Like so many others, I find it impossible to believe Brian Williams simply "made a mistake." At the risk of indulging in armchair pop psychology, I'd say it's far more likely that a titanic ego collided with reality, and reality lost.
In my own experience, there are few things more humbling than getting downrange and realizing that — no matter your accomplishments back home — you're not really a big deal. It's especially humbling when your accomplishments are all in the civilian world, with the "bragging rights" consisting of degrees from fancy schools, cool media appearances, and writing opportunities — all things that mean exactly jack and squat when you come face-to-face with young guys who know what it's like to look death in the eye and do their job with courage and honor. Even an NBC News anchor can feel small next to a guy who just kicked down a door and went in with no knowledge of what was waiting for him on the other side, or just rolled back into the gate after a six-hour firefight. That's not to say that it's not a real accomplishment to become a news anchor. It is. But it's not one that requires the depth of courage and fortitude a person sees at war. And the contrast can be humbling — or humiliating, if one is given over to arrogance and envy.
I served with heroes. I've told many stories from my deployment, of guys who did things I'll never do. It was an honor to serve with them, and to do what little I could to facilitate and empower their work. But I'm not them. My story will never be their story. And that's okay. more >>
A pro-Israel group says "shame" should be on any member of Congress who decides to skip next month's address by Israeli Prime Minister Benjamin Netanyahu.
Last month, Speaker of the House John Boehner, R-Ohio, invited Netanyahu to address a joint session of Congress regarding the possible removal of economic sanctions against Iran.
"Israeli Prime Minister Benjamin Netanyahu makes the case for renewed Iran sanctions with greater expertise and insight than any other leader on the world stage today," David Brog, executive director of Christians United For Israel, told The Christian Post. more >>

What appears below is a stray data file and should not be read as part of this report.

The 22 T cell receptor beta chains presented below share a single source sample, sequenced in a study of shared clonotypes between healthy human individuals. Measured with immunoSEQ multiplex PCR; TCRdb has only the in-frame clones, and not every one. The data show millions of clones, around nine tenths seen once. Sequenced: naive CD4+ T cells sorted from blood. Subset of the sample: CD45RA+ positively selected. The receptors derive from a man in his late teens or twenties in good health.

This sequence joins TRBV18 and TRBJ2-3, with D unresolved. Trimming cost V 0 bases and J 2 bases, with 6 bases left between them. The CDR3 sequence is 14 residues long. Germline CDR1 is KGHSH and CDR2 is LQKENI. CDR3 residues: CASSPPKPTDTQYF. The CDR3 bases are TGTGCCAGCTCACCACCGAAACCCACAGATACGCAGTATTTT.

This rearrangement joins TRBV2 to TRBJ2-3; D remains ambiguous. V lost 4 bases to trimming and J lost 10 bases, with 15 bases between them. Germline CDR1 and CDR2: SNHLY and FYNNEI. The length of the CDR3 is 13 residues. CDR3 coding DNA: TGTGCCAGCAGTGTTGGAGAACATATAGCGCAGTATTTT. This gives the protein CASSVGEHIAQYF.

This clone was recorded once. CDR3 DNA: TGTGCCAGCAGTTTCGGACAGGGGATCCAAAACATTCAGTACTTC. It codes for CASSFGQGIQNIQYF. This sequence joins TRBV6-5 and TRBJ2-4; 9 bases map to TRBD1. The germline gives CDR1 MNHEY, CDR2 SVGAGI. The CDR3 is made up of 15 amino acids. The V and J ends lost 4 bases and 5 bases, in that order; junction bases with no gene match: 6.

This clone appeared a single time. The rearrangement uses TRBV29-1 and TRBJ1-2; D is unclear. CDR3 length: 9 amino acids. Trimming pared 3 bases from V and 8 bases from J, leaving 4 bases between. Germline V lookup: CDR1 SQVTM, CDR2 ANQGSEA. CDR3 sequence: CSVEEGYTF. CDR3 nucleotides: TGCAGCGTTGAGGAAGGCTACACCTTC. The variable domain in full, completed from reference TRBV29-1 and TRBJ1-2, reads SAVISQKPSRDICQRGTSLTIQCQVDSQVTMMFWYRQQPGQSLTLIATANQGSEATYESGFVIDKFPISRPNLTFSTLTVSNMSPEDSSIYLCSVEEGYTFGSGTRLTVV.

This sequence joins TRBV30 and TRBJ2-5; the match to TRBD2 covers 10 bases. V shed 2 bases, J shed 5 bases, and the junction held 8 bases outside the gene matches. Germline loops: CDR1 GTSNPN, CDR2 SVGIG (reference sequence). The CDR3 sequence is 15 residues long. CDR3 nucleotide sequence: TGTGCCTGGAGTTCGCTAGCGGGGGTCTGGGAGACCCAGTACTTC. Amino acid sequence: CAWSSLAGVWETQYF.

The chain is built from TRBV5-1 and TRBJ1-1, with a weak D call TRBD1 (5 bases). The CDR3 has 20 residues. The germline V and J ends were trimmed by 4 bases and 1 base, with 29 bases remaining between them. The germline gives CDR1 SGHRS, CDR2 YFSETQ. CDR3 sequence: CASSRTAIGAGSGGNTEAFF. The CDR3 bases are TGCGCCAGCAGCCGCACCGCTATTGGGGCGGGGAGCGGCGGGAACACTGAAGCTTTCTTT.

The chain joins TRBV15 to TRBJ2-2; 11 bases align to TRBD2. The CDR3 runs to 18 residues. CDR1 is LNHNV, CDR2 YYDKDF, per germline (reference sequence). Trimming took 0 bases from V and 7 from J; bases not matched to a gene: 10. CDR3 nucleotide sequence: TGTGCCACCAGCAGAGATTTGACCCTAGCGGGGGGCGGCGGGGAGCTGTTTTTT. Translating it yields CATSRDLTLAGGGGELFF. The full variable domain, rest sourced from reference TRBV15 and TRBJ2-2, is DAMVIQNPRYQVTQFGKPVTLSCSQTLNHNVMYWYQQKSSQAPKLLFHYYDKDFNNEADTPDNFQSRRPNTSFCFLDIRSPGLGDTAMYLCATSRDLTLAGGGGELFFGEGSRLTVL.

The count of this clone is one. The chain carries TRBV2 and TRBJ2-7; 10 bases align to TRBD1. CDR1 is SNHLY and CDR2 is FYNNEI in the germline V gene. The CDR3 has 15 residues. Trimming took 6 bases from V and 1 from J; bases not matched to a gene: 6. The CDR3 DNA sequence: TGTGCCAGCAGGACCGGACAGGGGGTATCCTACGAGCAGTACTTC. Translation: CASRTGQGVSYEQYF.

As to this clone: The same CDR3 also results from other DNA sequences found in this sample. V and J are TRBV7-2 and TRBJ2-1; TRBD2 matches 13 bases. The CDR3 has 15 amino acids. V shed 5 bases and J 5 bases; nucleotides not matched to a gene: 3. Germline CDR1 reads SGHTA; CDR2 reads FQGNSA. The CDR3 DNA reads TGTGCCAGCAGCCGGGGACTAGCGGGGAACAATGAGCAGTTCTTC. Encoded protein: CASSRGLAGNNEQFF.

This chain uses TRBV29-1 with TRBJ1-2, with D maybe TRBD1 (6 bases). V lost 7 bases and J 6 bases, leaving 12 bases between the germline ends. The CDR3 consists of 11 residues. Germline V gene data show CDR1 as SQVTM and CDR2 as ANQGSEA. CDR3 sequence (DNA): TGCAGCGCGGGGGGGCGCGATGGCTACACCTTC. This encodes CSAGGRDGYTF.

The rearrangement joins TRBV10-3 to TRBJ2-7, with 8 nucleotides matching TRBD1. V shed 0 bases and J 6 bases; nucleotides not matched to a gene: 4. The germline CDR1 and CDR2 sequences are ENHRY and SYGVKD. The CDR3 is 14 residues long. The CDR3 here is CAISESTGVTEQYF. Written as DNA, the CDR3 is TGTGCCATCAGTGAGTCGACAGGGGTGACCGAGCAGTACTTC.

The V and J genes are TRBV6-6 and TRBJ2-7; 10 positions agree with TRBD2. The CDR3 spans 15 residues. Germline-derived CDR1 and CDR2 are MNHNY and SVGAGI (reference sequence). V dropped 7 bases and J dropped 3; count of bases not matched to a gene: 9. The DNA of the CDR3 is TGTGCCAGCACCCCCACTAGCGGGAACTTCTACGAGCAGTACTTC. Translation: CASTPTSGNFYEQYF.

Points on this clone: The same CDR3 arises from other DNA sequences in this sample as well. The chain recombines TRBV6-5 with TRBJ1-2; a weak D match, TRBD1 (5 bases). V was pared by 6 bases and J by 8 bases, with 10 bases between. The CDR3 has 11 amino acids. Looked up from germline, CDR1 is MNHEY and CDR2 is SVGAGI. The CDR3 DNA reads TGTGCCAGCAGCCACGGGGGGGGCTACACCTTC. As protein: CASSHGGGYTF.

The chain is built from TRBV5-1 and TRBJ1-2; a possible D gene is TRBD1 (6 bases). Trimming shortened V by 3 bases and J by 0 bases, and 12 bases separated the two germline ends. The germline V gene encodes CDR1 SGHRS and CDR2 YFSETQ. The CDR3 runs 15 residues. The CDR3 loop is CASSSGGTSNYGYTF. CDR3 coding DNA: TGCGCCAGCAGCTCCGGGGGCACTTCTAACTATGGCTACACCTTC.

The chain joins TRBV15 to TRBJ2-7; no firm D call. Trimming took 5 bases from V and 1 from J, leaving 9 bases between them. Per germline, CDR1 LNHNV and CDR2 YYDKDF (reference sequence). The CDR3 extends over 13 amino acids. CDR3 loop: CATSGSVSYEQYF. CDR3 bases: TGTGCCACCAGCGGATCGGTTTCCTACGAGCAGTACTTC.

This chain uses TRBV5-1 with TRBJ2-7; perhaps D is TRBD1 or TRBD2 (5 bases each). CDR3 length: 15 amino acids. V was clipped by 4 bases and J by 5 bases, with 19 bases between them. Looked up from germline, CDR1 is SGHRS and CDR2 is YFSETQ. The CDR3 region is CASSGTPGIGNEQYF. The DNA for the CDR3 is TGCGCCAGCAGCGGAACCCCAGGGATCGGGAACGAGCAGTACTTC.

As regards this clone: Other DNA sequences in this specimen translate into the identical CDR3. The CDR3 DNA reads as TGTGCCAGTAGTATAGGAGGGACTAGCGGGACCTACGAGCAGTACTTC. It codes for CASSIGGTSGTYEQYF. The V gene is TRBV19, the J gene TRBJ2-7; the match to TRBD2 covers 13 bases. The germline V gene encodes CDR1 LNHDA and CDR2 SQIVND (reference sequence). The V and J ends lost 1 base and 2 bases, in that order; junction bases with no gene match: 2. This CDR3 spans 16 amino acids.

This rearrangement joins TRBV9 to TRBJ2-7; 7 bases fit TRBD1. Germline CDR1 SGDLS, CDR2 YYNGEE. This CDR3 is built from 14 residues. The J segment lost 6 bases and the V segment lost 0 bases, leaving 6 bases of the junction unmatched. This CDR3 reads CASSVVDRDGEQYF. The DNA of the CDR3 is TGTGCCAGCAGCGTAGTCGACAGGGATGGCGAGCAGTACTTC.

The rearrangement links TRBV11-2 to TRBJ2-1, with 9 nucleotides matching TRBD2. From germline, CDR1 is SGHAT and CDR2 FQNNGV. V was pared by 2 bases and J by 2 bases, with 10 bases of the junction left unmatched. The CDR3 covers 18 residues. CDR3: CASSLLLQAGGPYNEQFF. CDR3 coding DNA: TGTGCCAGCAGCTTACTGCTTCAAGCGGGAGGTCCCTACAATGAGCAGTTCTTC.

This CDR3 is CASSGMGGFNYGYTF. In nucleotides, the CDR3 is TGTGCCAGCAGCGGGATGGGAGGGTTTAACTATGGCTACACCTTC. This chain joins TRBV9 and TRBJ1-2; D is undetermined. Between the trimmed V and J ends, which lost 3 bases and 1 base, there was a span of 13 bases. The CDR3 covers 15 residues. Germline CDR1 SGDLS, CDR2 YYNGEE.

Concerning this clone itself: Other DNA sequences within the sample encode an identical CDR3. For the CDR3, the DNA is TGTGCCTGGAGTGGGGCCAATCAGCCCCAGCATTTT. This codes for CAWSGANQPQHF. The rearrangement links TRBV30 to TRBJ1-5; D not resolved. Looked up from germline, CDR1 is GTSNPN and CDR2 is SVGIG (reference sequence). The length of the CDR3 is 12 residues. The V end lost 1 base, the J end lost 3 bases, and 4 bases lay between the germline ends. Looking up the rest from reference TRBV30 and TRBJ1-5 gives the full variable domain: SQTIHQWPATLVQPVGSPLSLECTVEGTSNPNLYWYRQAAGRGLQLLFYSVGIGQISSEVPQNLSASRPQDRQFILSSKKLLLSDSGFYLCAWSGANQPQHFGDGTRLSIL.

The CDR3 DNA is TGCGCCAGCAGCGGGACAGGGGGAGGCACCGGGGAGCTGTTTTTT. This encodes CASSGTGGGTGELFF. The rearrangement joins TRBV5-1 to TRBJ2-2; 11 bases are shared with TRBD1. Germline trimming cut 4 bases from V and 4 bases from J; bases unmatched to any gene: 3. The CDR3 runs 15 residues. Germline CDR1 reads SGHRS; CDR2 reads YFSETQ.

President Barack Obama said he rejects the notion that the war on terrorism is any kind of "religious war" against radical Islam, and that the U.S. should align itself with the 99.9 percent of Muslims who are also looking for peace and prosperity.
"There is an element growing out of Muslim communities, in certain parts of the world, that have perverted the religion, have embraced an annihilistic, violent, almost medieval interpretation of Islam," Obama said Sunday on CNN's "Fareed Zakaria GPS."
The president acknowledged that they are doing damage in a lot of countries around the world. more >>
The United States may need to send its ground troops back into Iraq to push the Islamic State terror group out of that country, outgoing Defense Secretary Chuck Hagel said. He also admitted that some White House officials were not happy with his cautious approach in releasing Guantanamo detainees.
"I think it [driving out Islamic State terrorists] may require a forward deployment of some of our troops, not doing the fighting, not doing the combat work that we did at one time for six years in Iraq and we did for many, many years in Afghanistan, but to help air strike," Hagel said in an interview with CNN aired Friday.
"I would say that we're not there yet," said Hagel, who announced his resignation allegedly under pressure in November. "Whether we get there or not, I don't know. Whether that's something that our military commanders would recommend into the future, I don't know." more >>
Saudi Arabia and the Islamic State terrorist group have a nearly identical justice system in their interpretation of Shariah law and the use of capital punishment, according to a Middle Eastern news site.
Known as Middle East Eye, the news site posted a chart on Twitter Tuesday noting the similarities between the legal code of the Saudi Kingdom and ISIS.
The Imitation Game, like all historical movies, has little relation to actual history and is primarily a fictional interpretation of the brilliant British mathematician Alan Turing who helped break the German military code during World War II.
Accepting that the film does not convey reality in specifics, and that it somewhat extols Turing as a gay martyr in sync with Hollywood p.c., it still entertainingly captures some larger realities about the ethics of global statecraft.
British code breakers at the now legendary Bletchley Park at the war's start struggled mightily to surmount Germany's encoding Enigma machine, a version of which had been smuggled to the British by Polish intelligence. Although unreferenced in the film, the heroic Polish agents were captured and tortured by the Germans but reportedly never surrendered their secret. more >>